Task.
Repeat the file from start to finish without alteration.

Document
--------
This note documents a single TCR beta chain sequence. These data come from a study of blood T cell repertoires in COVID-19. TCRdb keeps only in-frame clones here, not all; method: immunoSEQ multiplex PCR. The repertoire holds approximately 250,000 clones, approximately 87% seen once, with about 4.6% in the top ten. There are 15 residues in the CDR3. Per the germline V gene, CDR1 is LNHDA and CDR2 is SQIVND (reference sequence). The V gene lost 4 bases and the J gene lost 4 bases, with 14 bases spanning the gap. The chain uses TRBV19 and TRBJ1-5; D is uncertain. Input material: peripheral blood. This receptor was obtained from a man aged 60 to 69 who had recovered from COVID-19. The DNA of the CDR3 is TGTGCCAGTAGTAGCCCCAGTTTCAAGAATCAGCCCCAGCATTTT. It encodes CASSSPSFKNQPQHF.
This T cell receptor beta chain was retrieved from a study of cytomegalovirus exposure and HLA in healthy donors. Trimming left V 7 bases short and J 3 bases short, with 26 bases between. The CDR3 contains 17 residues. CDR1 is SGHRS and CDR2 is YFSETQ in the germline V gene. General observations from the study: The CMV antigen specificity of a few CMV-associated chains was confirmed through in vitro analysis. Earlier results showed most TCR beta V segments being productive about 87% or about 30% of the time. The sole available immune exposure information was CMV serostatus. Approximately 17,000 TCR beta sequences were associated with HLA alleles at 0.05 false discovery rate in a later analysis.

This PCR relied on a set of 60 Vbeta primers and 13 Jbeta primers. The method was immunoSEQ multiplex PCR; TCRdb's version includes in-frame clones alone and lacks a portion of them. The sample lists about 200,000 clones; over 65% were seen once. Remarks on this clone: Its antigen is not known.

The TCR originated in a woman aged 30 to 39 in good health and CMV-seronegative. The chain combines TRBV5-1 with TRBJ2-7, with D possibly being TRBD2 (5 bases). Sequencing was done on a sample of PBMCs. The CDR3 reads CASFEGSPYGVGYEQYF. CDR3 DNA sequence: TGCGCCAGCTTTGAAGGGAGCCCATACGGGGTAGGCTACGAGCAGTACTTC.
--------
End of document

This note documents a single TCR beta chain sequence. These data come from a study of blood T cell repertoires in COVID-19. TCRdb keeps only in-frame clones here, not all; method: immunoSEQ multiplex PCR. The repertoire holds approximately 250,000 clones, approximately 87% seen once, with about 4.6% in the top ten. There are 15 residues in the CDR3. Per the germline V gene, CDR1 is LNHDA and CDR2 is SQIVND (reference sequence). The V gene lost 4 bases and the J gene lost 4 bases, with 14 bases spanning the gap. The chain uses TRBV19 and TRBJ1-5; D is uncertain. Input material: peripheral blood. This receptor was obtained from a man aged 60 to 69 who had recovered from COVID-19. The DNA of the CDR3 is TGTGCCAGTAGTAGCCCCAGTTTCAAGAATCAGCCCCAGCATTTT. It encodes CASSSPSFKNQPQHF.
This T cell receptor beta chain was retrieved from a study of cytomegalovirus exposure and HLA in healthy donors. Trimming left V 7 bases short and J 3 bases short, with 26 bases between. The CDR3 contains 17 residues. CDR1 is SGHRS and CDR2 is YFSETQ in the germline V gene. General observations from the study: The CMV antigen specificity of a few CMV-associated chains was confirmed through in vitro analysis. Earlier results showed most TCR beta V segments being productive about 87% or about 30% of the time. The sole available immune exposure information was CMV serostatus. Approximately 17,000 TCR beta sequences were associated with HLA alleles at 0.05 false discovery rate in a later analysis.

This PCR relied on a set of 60 Vbeta primers and 13 Jbeta primers. The method was immunoSEQ multiplex PCR; TCRdb's version includes in-frame clones alone and lacks a portion of them. The sample lists about 200,000 clones; over 65% were seen once. Remarks on this clone: Its antigen is not known.

The TCR originated in a woman aged 30 to 39 in good health and CMV-seronegative. The chain combines TRBV5-1 with TRBJ2-7, with D possibly being TRBD2 (5 bases). Sequencing was done on a sample of PBMCs. The CDR3 reads CASFEGSPYGVGYEQYF. CDR3 DNA sequence: TGCGCCAGCTTTGAAGGGAGCCCATACGGGGTAGGCTACGAGCAGTACTTC.